In this parable, once the woman has found her coin, she calls on her friends and neighbors to share the good news. When a sinner is restored to 
fellowship with God, it is a cause for rejoicing. This is the whole plan of salvation; for this Christ came.

This is the splendid, wonderful, and most glorious act in the history of the universe. God searches for sinners and rejoices when they are found. He is not content with any sinner turning away from him: “He is patient with us, not wanting anyone to perish, but all to repent” (see 2 Peter 3: 9).

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Have you lost anything of value?

In light of this, we must all ask ourselves from time to time, ” Have I lost something of value that I once had? Have I lost that condition of implicit faith and trust in my Heavenly Father that I once had?”

This trust in the wisdom and love that always guards us was no less real because we were too young to express it; it was a state of faith whose quality was unknown to ourselves and at that moment unappreciated: the confidence of childhood. We say that we have “grown out of it.” No, we haven’t.

We have lost it for a while. But the Lord wants us to find him again. Says:

“Truly I tell you, if you do not turn around and become like children, you will not enter the kingdom of heaven.

We only lose the truth when we don’t practice it. The loss of any good principles or any truths of our practical daily life diminishes our happiness and the happiness of the world.

We cannot afford to lose any heavenly principle from our minds and lives, because such loss is a beginning on the way down. And this is especially true of the principle of implicit belief and trust in the Lord.

What the coins represent

The ten pieces of silver represent all the truths necessary for our life and spiritual development. One of these truths is the truth that all knowledge of God and spiritual things comes from revelation, and not from any ability in ourselves to discover it.

When we look at the world and see the foolish things that men do by trusting themselves, the rivalries, and discord; we must have little confidence in our wisdom.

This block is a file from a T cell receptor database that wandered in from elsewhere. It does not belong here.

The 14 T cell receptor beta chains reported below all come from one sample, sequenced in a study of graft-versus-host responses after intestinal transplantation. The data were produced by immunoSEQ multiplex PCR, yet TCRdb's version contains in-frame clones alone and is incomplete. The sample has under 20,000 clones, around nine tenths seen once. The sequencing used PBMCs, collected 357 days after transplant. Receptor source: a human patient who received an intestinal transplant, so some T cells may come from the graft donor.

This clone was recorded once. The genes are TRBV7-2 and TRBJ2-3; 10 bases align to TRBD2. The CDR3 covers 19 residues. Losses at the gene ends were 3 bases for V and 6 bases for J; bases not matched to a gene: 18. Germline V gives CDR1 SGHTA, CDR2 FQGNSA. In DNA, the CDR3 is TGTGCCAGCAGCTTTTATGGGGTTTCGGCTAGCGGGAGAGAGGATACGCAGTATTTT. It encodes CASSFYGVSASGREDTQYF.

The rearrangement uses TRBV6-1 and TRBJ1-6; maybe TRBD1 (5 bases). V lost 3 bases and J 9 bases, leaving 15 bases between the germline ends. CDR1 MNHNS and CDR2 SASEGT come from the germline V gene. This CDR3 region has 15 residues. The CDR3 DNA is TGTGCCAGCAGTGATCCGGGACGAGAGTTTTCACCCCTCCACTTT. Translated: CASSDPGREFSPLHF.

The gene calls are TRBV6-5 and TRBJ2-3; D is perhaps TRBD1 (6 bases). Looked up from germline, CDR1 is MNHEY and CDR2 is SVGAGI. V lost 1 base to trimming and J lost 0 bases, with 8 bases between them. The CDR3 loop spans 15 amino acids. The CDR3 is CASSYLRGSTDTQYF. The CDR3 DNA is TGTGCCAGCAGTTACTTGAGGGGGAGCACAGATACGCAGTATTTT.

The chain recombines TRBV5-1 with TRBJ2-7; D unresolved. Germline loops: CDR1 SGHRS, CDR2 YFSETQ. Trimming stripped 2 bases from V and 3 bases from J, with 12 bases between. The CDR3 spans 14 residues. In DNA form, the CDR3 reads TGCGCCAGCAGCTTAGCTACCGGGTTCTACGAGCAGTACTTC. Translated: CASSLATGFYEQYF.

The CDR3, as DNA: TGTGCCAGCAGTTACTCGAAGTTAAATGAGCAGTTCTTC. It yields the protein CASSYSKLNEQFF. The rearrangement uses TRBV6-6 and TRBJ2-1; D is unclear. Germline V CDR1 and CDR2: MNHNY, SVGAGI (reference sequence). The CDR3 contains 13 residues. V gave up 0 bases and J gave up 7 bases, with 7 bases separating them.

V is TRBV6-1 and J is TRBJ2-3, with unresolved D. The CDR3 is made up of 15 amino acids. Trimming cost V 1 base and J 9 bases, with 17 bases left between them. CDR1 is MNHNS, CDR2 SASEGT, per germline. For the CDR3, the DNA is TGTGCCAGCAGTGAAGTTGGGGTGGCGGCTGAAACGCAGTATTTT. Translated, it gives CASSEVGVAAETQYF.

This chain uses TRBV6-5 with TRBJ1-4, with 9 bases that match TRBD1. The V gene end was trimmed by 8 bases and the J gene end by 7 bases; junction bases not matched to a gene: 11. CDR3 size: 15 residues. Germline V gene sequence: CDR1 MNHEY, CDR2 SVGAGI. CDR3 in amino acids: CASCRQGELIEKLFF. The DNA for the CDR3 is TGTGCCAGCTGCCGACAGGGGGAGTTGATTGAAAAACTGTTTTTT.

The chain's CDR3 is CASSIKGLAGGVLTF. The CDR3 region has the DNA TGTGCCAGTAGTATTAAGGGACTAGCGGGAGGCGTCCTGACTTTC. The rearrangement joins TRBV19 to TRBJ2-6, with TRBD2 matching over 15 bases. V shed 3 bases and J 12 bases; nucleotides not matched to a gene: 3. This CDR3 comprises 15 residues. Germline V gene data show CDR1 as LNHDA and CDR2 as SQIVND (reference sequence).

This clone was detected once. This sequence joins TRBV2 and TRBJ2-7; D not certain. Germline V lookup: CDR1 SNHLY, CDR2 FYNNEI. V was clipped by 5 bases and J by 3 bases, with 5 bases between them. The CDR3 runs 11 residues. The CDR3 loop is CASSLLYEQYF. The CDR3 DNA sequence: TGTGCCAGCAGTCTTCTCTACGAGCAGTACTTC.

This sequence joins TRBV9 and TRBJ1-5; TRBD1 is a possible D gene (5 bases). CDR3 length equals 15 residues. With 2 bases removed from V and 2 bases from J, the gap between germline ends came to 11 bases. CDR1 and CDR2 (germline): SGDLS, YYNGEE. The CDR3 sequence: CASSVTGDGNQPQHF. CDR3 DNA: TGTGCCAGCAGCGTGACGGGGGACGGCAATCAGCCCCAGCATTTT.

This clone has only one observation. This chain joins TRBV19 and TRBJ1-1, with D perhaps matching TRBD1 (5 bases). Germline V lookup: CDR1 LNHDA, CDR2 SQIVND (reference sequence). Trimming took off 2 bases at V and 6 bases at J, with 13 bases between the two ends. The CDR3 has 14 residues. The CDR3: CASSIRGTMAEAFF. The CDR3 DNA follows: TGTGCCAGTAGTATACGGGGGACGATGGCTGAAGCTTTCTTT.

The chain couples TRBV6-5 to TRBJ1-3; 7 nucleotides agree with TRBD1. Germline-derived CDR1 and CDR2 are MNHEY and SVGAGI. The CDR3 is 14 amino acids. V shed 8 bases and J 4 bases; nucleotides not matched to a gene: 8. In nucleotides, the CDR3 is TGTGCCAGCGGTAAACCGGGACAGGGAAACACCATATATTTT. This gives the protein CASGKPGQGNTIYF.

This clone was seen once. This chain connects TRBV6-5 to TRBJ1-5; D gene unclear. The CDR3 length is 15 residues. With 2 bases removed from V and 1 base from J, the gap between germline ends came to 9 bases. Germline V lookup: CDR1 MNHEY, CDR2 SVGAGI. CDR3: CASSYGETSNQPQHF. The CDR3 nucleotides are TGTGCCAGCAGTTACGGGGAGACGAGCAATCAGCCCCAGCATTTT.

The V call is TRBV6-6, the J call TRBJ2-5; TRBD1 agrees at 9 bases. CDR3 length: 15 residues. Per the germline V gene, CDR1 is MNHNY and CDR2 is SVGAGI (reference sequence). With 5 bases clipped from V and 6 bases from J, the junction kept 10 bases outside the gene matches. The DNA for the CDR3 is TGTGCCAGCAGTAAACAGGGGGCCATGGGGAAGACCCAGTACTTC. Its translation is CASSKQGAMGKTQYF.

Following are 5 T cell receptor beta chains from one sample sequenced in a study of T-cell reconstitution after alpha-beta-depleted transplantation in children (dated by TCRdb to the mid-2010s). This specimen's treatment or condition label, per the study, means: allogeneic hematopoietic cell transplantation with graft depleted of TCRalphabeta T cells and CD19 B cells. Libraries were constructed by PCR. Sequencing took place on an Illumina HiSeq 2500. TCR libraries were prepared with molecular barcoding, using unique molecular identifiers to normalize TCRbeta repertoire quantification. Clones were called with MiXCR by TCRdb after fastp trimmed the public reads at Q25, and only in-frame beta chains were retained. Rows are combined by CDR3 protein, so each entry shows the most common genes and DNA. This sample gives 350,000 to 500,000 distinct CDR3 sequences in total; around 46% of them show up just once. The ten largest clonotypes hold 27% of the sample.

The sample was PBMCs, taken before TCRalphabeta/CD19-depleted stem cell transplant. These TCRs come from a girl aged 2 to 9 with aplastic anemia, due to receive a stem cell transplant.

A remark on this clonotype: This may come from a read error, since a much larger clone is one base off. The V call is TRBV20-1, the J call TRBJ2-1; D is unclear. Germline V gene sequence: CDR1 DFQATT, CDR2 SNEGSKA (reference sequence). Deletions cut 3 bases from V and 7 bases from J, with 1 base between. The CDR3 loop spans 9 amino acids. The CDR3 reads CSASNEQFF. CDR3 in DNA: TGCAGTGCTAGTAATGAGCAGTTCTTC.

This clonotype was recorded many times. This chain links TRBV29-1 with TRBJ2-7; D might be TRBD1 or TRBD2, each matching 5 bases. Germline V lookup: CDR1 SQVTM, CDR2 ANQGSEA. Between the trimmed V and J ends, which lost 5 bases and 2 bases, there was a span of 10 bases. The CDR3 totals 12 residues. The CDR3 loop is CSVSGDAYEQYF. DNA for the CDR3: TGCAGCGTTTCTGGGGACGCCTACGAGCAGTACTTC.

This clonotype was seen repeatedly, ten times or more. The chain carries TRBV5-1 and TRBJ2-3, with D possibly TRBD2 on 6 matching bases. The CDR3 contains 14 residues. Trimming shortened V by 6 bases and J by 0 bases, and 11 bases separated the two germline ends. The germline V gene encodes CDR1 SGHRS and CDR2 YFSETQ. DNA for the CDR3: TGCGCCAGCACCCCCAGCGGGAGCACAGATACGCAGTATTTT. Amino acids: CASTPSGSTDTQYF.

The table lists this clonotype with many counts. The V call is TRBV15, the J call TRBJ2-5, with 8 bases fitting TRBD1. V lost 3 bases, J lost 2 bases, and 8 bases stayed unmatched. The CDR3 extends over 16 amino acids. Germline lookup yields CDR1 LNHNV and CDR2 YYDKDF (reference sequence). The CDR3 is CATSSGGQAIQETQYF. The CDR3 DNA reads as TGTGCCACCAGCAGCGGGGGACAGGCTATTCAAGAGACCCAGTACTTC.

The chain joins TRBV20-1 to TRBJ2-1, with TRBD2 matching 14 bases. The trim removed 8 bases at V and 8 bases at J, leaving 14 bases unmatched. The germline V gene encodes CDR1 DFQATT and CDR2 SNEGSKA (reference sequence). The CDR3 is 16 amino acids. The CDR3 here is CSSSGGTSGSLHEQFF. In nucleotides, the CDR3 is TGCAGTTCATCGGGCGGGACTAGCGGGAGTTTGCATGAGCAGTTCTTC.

Yet some regard those days of simple trust when there was faith and reverence as foolishness, and these days, when we know that the things of this world are the only things worth fighting for when we don’t care about anything but we consider ourselves to be days of wisdom.

Today the souls of men possess many treasures. We have learning, education, reason, and many delights. We can have all the treasures, but this one that is represented in the parable by the piece of silver that was lost, a full and perfect belief and trust familiar to early childhood and fortunately still enjoyed by some adults as well.

The lost coin is still in the house. God, in His infinite wisdom, has ordained it in such a way that nothing we have once accomplished is destroyed. The state of trust of childhood remains somewhere within us.

We have lost sight of it, but it has not disappeared. It is still hidden in the soul, it is still in the house. And it is the divine purpose that we reach that state again to a fuller degree. So the Lord commands: “Seek and you will find.”


And our parable tells us what to do to find it.
First, light a candle and sweep the house. The house is our mind or soul in which all our treasures are. Our mind is an abode in which we manage to store many things and also lose many things.

The candle that lights our search is the truth of the Lord. “Your word is a lamp to my feet” (see Psalm 119: 105). From him comes the whole truth. He is the light of the world. Everyone who receives and understands something of the truth is lighting a candle, and by its light, he can guide himself from youth to adulthood and old age.

The little boy in Sunday school who learns the first lessons of the Lord’s commandments and precepts is lighting a candle enough to light his little mental home. The wisest scholar in the universe learning the deepest truths of the Word is nothing more than lighting a candle obtained from him who is the light of the world.

The Lesson of the Parable of the Lost Coin

The lesson of the parable for each of us is simply this: Once we are fully convinced of any truth, let us immediately make use of that knowledge to rid ourselves of whatever is foolish, false, or wrong in our hearts and minds. If we do this, we will recover the lost treasure. We will regain the state we once had and lost.